I am two years away from retirement now and I worry about what I am going to do to fill my time. What will be my motivation to even get out of bed by then?
Stress and anxiety have often loomed large throughout my life and and at times it can get the best of me (I'm not a particularly patient person) so I am always looking for ways to master these difficulties or at least make them less of a problem in my life
I come from a long line of artistic family members although art is not something I have ever really taken much of an interest in that is until lately
Recently I've started colouring. Yes, colouring. When I was in hospital it was one of the few things we were given to do to pass the day (at the time it felt degrading to play with wax crayons, like I was in kindergarten or something but I was bored and it gave me something to do) and then there was another time when I had just completed a mental health day program when I was given a bouquet of crayons which I thought was inappropriate for an adult. It made me upset so I gave them back. Needless to say colouring was low on my list of things to do before
But lately when I was wandering through a bookstore I came across some very beautifully illustrated colouring books for adults so I bought one. Then I found myself going to an art store and buying some professional grade pencil crayons. I started experimenting with colour and shading and was pleasantly surprised with the out come.
These colouring books were first popularized in Europe and have now come to North America. I particularly enjoy the ones by Millie Marotta. They are promoted as a creative, mindful (as in DBT) relaxing outlet.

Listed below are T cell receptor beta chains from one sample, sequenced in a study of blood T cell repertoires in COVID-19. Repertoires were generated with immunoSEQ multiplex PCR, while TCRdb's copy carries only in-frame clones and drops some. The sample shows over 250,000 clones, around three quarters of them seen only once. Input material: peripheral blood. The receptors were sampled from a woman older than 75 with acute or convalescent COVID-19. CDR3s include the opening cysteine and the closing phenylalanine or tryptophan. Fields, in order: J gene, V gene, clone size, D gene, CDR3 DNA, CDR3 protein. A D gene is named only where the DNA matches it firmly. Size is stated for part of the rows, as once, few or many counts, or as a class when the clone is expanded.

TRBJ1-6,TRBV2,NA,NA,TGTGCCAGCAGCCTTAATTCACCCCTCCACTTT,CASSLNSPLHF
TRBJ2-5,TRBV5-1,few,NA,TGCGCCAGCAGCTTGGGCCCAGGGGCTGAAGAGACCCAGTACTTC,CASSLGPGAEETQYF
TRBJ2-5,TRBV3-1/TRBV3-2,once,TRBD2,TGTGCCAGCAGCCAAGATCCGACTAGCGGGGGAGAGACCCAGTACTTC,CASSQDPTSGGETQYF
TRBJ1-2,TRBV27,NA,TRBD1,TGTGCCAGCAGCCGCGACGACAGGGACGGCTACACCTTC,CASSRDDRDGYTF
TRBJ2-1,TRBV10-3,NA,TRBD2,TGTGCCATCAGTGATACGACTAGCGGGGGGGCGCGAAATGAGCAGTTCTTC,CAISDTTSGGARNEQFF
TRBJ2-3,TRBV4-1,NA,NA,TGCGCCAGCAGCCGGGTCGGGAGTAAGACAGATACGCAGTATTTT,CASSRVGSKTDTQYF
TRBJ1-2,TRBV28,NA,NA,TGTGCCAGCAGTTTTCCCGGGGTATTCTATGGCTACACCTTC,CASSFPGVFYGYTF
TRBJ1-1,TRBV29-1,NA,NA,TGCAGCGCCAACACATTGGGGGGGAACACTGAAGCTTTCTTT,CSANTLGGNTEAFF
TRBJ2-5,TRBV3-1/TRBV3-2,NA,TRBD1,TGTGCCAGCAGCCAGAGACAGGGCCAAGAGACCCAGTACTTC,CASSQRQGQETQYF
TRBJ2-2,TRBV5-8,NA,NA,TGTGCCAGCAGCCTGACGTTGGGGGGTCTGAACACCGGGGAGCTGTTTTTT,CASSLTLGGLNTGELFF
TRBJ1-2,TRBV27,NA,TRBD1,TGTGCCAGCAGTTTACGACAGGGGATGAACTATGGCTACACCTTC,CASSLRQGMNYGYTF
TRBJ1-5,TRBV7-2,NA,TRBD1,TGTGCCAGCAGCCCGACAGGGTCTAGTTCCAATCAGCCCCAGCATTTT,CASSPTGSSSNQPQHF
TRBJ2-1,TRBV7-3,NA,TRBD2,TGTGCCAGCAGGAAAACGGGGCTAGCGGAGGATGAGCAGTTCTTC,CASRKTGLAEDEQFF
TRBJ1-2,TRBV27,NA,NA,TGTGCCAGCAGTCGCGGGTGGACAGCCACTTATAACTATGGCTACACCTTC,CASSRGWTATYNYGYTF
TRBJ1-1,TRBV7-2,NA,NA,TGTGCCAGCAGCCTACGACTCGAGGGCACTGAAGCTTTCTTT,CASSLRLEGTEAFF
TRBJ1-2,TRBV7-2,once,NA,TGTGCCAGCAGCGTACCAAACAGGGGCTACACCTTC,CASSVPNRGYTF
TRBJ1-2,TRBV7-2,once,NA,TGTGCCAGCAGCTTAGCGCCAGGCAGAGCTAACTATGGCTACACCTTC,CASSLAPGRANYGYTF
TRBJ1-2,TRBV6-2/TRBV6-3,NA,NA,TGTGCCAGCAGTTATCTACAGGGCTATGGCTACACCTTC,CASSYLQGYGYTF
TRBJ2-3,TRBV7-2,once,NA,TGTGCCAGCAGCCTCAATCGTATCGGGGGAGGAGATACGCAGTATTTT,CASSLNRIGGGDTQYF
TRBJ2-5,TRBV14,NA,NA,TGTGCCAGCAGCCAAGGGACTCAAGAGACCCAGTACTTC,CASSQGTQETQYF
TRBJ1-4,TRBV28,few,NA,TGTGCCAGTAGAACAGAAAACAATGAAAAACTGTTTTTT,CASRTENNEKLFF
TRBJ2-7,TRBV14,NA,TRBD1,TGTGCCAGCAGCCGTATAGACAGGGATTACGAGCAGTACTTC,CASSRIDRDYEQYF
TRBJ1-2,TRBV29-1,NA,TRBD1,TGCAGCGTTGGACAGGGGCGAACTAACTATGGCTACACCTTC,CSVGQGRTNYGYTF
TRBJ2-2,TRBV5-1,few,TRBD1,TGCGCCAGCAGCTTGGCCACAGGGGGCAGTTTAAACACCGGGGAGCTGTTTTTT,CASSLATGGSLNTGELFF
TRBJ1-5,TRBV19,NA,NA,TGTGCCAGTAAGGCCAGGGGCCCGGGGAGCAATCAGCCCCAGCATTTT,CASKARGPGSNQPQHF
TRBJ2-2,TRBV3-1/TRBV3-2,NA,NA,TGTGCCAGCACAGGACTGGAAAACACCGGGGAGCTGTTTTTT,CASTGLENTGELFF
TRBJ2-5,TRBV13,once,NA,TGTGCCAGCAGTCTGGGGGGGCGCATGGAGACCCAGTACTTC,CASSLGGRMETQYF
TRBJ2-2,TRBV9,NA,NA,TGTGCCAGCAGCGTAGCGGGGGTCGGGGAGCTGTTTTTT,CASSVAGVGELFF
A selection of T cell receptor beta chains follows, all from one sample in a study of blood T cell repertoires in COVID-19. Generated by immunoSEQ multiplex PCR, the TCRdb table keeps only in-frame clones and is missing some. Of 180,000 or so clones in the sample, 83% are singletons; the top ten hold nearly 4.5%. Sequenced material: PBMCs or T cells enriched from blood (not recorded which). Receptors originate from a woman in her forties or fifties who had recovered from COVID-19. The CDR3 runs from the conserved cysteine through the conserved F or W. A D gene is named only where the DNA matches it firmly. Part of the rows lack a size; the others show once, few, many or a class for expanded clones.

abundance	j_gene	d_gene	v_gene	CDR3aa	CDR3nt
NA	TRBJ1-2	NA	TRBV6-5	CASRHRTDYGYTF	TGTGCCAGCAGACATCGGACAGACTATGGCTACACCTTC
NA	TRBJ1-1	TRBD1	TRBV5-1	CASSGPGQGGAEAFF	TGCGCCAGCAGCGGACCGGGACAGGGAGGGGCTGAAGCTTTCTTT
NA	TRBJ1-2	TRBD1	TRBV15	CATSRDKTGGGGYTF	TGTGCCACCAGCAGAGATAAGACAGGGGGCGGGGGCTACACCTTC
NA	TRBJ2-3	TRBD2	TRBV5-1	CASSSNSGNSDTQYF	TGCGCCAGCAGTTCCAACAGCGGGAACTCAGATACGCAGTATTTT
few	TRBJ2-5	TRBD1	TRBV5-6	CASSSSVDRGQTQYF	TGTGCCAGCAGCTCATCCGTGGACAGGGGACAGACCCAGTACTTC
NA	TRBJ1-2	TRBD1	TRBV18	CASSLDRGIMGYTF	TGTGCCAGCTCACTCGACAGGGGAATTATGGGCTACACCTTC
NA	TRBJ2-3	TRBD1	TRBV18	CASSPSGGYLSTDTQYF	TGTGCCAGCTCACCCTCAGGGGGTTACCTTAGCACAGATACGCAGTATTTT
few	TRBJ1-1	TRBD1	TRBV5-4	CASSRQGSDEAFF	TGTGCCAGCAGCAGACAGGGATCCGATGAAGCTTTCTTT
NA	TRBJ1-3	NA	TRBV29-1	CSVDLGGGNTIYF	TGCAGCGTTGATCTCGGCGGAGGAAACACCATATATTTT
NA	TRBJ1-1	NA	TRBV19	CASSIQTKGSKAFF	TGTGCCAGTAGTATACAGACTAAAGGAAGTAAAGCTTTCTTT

Since then I have gone back to the art store a couple of times and have been looking into other artistic endeavours such as drawing, painting, etc. I may even take some art classes in the future. I think I may have found my passion and with a little more experience I'm sure my confidence will greatly improve.
I look forward to the weekends now when I can spend more time experimenting with the different art forms. It has become almost an obsession for me
As for my housework, well... It has never been one of my favourite things to do anyway, so who really cares, certainly not me. It'll eventually get done when I can find the time. And as for eating out or making dinner... I won't be able to eat out as much when I retire and if I skip a meal because I don't feel like making myself something to eat it won't be the end of the world... I can certainly afford to loose a few pounds